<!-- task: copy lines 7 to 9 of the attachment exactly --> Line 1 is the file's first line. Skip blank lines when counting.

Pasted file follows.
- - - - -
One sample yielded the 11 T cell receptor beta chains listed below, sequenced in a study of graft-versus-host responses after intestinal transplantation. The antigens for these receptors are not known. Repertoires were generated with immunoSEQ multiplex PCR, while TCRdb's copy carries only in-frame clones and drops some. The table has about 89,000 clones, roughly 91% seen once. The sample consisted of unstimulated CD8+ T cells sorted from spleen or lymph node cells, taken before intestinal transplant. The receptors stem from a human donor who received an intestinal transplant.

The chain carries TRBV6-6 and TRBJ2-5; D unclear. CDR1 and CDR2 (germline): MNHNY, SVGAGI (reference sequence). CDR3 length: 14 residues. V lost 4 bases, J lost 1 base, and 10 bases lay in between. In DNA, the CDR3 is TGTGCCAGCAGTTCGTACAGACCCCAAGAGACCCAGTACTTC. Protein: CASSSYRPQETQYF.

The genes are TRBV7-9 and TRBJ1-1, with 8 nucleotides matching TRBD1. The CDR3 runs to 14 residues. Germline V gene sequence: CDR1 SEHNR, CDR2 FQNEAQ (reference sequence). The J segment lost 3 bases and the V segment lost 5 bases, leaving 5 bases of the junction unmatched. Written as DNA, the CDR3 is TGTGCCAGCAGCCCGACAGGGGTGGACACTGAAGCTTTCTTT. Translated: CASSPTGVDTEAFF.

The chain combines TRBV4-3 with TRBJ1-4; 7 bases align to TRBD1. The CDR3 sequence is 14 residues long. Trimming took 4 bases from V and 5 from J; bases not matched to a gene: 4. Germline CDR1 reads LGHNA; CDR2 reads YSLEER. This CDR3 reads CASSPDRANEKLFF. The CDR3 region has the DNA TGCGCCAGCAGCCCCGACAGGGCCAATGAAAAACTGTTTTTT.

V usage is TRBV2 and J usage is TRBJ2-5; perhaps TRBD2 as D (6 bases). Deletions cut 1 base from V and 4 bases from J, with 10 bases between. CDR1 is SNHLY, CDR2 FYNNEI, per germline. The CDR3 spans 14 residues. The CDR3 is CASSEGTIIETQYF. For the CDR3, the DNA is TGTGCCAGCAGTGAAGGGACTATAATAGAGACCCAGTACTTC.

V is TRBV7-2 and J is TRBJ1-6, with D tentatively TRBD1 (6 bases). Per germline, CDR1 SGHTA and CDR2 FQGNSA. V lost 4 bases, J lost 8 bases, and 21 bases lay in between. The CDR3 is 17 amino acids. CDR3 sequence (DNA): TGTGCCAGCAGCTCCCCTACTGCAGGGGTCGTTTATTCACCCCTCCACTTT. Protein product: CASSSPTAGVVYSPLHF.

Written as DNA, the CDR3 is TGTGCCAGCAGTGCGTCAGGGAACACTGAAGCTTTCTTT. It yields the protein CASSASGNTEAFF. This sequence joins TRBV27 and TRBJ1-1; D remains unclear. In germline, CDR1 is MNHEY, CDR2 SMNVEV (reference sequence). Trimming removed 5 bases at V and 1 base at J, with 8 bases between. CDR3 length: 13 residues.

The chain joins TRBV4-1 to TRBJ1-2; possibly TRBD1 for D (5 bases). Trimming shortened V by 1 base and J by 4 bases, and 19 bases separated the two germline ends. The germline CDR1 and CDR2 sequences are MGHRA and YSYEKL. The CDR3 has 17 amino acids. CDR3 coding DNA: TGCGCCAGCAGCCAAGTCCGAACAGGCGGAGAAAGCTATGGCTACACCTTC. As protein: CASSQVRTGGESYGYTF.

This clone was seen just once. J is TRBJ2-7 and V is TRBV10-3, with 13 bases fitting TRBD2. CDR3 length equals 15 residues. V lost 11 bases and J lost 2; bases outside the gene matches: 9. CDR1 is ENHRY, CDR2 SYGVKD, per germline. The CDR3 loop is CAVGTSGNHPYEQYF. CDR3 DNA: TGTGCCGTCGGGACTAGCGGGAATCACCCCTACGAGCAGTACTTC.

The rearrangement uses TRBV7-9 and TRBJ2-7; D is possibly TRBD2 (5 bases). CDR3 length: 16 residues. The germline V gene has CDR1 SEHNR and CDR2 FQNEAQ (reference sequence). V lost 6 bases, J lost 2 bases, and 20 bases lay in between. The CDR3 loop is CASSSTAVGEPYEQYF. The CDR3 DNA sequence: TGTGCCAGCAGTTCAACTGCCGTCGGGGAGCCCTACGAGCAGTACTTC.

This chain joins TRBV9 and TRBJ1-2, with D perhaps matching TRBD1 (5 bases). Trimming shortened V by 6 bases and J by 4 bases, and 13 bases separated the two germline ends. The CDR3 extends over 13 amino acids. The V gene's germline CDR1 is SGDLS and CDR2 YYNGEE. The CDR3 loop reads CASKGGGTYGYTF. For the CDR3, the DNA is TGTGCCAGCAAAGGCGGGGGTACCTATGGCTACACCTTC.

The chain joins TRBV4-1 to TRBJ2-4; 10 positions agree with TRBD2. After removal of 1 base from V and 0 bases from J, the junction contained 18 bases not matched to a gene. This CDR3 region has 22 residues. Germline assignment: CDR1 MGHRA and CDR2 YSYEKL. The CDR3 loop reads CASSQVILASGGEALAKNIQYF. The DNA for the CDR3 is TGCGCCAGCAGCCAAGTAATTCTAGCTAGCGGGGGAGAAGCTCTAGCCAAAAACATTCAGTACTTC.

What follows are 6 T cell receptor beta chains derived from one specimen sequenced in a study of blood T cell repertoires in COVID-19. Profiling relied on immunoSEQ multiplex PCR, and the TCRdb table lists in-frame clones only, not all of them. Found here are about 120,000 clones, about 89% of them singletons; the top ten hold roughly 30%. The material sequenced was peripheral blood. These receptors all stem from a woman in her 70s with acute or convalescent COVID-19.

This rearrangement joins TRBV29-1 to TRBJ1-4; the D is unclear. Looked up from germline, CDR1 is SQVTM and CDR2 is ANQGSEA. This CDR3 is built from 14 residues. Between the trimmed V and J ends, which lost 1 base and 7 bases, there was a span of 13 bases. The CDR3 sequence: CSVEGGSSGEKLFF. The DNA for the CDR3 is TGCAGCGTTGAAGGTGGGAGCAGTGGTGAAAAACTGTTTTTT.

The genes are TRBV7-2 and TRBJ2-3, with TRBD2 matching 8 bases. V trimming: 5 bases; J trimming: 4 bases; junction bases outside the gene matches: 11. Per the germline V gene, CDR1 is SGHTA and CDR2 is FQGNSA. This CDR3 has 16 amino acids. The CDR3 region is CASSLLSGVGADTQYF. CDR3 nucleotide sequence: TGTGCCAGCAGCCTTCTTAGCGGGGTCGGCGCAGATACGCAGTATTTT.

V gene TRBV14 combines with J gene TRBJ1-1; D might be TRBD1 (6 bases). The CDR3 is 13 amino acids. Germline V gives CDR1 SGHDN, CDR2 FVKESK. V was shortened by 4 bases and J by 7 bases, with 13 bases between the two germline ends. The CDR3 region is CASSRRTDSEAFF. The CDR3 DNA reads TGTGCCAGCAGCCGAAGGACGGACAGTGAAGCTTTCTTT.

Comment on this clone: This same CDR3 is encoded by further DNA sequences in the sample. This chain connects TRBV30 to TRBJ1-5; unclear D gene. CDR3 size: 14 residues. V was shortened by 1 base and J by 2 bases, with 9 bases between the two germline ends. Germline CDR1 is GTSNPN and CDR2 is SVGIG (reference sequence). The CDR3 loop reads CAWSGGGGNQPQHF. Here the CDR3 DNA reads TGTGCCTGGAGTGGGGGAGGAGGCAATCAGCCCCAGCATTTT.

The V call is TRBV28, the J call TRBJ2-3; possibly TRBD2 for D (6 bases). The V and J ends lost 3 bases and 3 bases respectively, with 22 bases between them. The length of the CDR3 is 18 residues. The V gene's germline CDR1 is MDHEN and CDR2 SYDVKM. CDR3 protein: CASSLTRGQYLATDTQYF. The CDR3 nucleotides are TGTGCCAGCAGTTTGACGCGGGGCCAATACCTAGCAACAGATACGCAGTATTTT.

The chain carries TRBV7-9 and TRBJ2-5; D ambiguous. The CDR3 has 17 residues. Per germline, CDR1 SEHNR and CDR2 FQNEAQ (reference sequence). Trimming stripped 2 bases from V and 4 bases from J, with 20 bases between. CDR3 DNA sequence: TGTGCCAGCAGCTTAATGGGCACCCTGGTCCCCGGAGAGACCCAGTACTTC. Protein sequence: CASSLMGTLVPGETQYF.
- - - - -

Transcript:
Written as DNA, the CDR3 is TGTGCCAGCAGTGCGTCAGGGAACACTGAAGCTTTCTTT. It yields the protein CASSASGNTEAFF. This sequence joins TRBV27 and TRBJ1-1; D remains unclear. In germline, CDR1 is MNHEY, CDR2 SMNVEV (reference sequence). Trimming removed 5 bases at V and 1 base at J, with 8 bases between. CDR3 length: 13 residues.

The chain joins TRBV4-1 to TRBJ1-2; possibly TRBD1 for D (5 bases). Trimming shortened V by 1 base and J by 4 bases, and 19 bases separated the two germline ends. The germline CDR1 and CDR2 sequences are MGHRA and YSYEKL. The CDR3 has 17 amino acids. CDR3 coding DNA: TGCGCCAGCAGCCAAGTCCGAACAGGCGGAGAAAGCTATGGCTACACCTTC. As protein: CASSQVRTGGESYGYTF.

This clone was seen just once. J is TRBJ2-7 and V is TRBV10-3, with 13 bases fitting TRBD2. CDR3 length equals 15 residues. V lost 11 bases and J lost 2; bases outside the gene matches: 9. CDR1 is ENHRY, CDR2 SYGVKD, per germline. The CDR3 loop is CAVGTSGNHPYEQYF. CDR3 DNA: TGTGCCGTCGGGACTAGCGGGAATCACCCCTACGAGCAGTACTTC.